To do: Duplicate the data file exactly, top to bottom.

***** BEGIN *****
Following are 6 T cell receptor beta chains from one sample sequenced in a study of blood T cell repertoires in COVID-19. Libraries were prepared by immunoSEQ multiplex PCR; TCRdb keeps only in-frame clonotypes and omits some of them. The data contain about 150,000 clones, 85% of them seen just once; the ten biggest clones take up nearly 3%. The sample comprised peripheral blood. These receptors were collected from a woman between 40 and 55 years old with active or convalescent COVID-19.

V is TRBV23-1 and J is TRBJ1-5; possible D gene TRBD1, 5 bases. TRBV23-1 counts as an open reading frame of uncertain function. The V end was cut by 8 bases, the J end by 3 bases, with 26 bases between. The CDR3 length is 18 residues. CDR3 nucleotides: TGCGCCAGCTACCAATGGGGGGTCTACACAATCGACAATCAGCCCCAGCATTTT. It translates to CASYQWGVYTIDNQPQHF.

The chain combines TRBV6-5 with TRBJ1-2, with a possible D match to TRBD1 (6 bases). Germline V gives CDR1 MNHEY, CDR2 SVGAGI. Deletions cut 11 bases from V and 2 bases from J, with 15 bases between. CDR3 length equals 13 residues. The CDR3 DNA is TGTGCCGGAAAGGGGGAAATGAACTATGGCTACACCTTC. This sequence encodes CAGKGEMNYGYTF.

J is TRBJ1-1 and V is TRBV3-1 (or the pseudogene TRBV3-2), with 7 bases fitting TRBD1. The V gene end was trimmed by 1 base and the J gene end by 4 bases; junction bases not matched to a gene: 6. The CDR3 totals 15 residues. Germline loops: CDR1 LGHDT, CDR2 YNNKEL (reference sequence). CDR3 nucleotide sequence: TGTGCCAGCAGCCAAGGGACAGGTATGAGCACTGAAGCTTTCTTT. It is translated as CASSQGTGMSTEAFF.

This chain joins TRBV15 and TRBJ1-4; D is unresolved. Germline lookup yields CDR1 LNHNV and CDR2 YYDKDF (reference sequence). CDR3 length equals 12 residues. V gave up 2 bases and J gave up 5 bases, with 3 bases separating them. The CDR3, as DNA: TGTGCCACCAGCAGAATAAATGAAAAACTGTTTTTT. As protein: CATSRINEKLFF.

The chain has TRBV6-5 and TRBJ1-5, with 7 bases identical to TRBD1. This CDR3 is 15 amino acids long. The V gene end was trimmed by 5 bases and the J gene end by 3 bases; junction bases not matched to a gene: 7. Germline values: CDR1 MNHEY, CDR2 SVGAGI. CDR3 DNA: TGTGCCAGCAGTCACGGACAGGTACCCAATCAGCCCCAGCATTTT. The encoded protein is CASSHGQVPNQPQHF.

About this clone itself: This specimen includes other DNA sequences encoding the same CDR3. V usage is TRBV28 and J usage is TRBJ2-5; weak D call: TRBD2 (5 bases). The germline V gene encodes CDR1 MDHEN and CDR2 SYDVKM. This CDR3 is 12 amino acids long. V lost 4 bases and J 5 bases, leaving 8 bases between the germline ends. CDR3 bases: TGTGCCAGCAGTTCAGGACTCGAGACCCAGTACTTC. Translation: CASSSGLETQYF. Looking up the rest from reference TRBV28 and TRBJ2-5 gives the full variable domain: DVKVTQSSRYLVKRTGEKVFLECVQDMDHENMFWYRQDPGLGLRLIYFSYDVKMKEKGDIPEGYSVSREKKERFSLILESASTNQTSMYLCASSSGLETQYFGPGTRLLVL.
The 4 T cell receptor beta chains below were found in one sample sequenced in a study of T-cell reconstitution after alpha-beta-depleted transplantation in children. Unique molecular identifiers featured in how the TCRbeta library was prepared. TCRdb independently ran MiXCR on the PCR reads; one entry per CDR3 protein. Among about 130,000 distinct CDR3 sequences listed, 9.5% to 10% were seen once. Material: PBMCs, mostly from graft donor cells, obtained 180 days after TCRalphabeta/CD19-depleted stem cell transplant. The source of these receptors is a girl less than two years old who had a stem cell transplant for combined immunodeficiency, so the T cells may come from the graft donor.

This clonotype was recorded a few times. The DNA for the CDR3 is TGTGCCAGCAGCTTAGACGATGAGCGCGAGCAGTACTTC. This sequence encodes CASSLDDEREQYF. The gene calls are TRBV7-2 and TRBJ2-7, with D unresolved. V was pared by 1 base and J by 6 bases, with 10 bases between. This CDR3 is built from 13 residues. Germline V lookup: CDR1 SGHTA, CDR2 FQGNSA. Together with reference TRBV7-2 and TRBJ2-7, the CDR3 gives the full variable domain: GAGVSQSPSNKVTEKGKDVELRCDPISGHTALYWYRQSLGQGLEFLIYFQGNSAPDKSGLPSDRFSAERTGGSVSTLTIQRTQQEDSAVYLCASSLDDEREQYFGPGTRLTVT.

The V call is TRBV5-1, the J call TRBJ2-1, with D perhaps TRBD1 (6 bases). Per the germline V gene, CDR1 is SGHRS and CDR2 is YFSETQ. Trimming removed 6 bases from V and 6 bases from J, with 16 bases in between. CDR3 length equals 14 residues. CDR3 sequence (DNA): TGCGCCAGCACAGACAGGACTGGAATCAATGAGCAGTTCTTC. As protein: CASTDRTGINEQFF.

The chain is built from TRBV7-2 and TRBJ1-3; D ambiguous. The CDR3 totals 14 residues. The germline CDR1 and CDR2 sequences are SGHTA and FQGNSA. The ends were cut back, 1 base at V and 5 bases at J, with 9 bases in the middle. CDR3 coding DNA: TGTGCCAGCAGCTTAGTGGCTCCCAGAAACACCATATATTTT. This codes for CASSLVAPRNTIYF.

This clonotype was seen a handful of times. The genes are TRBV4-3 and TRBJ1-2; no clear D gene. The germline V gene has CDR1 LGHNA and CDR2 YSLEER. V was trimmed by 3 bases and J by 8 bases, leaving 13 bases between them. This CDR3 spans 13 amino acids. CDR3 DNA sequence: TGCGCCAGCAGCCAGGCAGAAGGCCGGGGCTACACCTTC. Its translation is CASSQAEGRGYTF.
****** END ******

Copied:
Following are 6 T cell receptor beta chains from one sample sequenced in a study of blood T cell repertoires in COVID-19. Libraries were prepared by immunoSEQ multiplex PCR; TCRdb keeps only in-frame clonotypes and omits some of them. The data contain about 150,000 clones, 85% of them seen just once; the ten biggest clones take up nearly 3%. The sample comprised peripheral blood. These receptors were collected from a woman between 40 and 55 years old with active or convalescent COVID-19.

V is TRBV23-1 and J is TRBJ1-5; possible D gene TRBD1, 5 bases. TRBV23-1 counts as an open reading frame of uncertain function. The V end was cut by 8 bases, the J end by 3 bases, with 26 bases between. The CDR3 length is 18 residues. CDR3 nucleotides: TGCGCCAGCTACCAATGGGGGGTCTACACAATCGACAATCAGCCCCAGCATTTT. It translates to CASYQWGVYTIDNQPQHF.

The chain combines TRBV6-5 with TRBJ1-2, with a possible D match to TRBD1 (6 bases). Germline V gives CDR1 MNHEY, CDR2 SVGAGI. Deletions cut 11 bases from V and 2 bases from J, with 15 bases between. CDR3 length equals 13 residues. The CDR3 DNA is TGTGCCGGAAAGGGGGAAATGAACTATGGCTACACCTTC. This sequence encodes CAGKGEMNYGYTF.

J is TRBJ1-1 and V is TRBV3-1 (or the pseudogene TRBV3-2), with 7 bases fitting TRBD1. The V gene end was trimmed by 1 base and the J gene end by 4 bases; junction bases not matched to a gene: 6. The CDR3 totals 15 residues. Germline loops: CDR1 LGHDT, CDR2 YNNKEL (reference sequence). CDR3 nucleotide sequence: TGTGCCAGCAGCCAAGGGACAGGTATGAGCACTGAAGCTTTCTTT. It is translated as CASSQGTGMSTEAFF.

This chain joins TRBV15 and TRBJ1-4; D is unresolved. Germline lookup yields CDR1 LNHNV and CDR2 YYDKDF (reference sequence). CDR3 length equals 12 residues. V gave up 2 bases and J gave up 5 bases, with 3 bases separating them. The CDR3, as DNA: TGTGCCACCAGCAGAATAAATGAAAAACTGTTTTTT. As protein: CATSRINEKLFF.

The chain has TRBV6-5 and TRBJ1-5, with 7 bases identical to TRBD1. This CDR3 is 15 amino acids long. The V gene end was trimmed by 5 bases and the J gene end by 3 bases; junction bases not matched to a gene: 7. Germline values: CDR1 MNHEY, CDR2 SVGAGI. CDR3 DNA: TGTGCCAGCAGTCACGGACAGGTACCCAATCAGCCCCAGCATTTT. The encoded protein is CASSHGQVPNQPQHF.

About this clone itself: This specimen includes other DNA sequences encoding the same CDR3. V usage is TRBV28 and J usage is TRBJ2-5; weak D call: TRBD2 (5 bases). The germline V gene encodes CDR1 MDHEN and CDR2 SYDVKM. This CDR3 is 12 amino acids long. V lost 4 bases and J 5 bases, leaving 8 bases between the germline ends. CDR3 bases: TGTGCCAGCAGTTCAGGACTCGAGACCCAGTACTTC. Translation: CASSSGLETQYF. Looking up the rest from reference TRBV28 and TRBJ2-5 gives the full variable domain: DVKVTQSSRYLVKRTGEKVFLECVQDMDHENMFWYRQDPGLGLRLIYFSYDVKMKEKGDIPEGYSVSREKKERFSLILESASTNQTSMYLCASSSGLETQYFGPGTRLLVL.
The 4 T cell receptor beta chains below were found in one sample sequenced in a study of T-cell reconstitution after alpha-beta-depleted transplantation in children. Unique molecular identifiers featured in how the TCRbeta library was prepared. TCRdb independently ran MiXCR on the PCR reads; one entry per CDR3 protein. Among about 130,000 distinct CDR3 sequences listed, 9.5% to 10% were seen once. Material: PBMCs, mostly from graft donor cells, obtained 180 days after TCRalphabeta/CD19-depleted stem cell transplant. The source of these receptors is a girl less than two years old who had a stem cell transplant for combined immunodeficiency, so the T cells may come from the graft donor.

This clonotype was recorded a few times. The DNA for the CDR3 is TGTGCCAGCAGCTTAGACGATGAGCGCGAGCAGTACTTC. This sequence encodes CASSLDDEREQYF. The gene calls are TRBV7-2 and TRBJ2-7, with D unresolved. V was pared by 1 base and J by 6 bases, with 10 bases between. This CDR3 is built from 13 residues. Germline V lookup: CDR1 SGHTA, CDR2 FQGNSA. Together with reference TRBV7-2 and TRBJ2-7, the CDR3 gives the full variable domain: GAGVSQSPSNKVTEKGKDVELRCDPISGHTALYWYRQSLGQGLEFLIYFQGNSAPDKSGLPSDRFSAERTGGSVSTLTIQRTQQEDSAVYLCASSLDDEREQYFGPGTRLTVT.

The V call is TRBV5-1, the J call TRBJ2-1, with D perhaps TRBD1 (6 bases). Per the germline V gene, CDR1 is SGHRS and CDR2 is YFSETQ. Trimming removed 6 bases from V and 6 bases from J, with 16 bases in between. CDR3 length equals 14 residues. CDR3 sequence (DNA): TGCGCCAGCACAGACAGGACTGGAATCAATGAGCAGTTCTTC. As protein: CASTDRTGINEQFF.

The chain is built from TRBV7-2 and TRBJ1-3; D ambiguous. The CDR3 totals 14 residues. The germline CDR1 and CDR2 sequences are SGHTA and FQGNSA. The ends were cut back, 1 base at V and 5 bases at J, with 9 bases in the middle. CDR3 coding DNA: TGTGCCAGCAGCTTAGTGGCTCCCAGAAACACCATATATTTT. This codes for CASSLVAPRNTIYF.

This clonotype was seen a handful of times. The genes are TRBV4-3 and TRBJ1-2; no clear D gene. The germline V gene has CDR1 LGHNA and CDR2 YSLEER. V was trimmed by 3 bases and J by 8 bases, leaving 13 bases between them. This CDR3 spans 13 amino acids. CDR3 DNA sequence: TGCGCCAGCAGCCAGGCAGAAGGCCGGGGCTACACCTTC. Its translation is CASSQAEGRGYTF.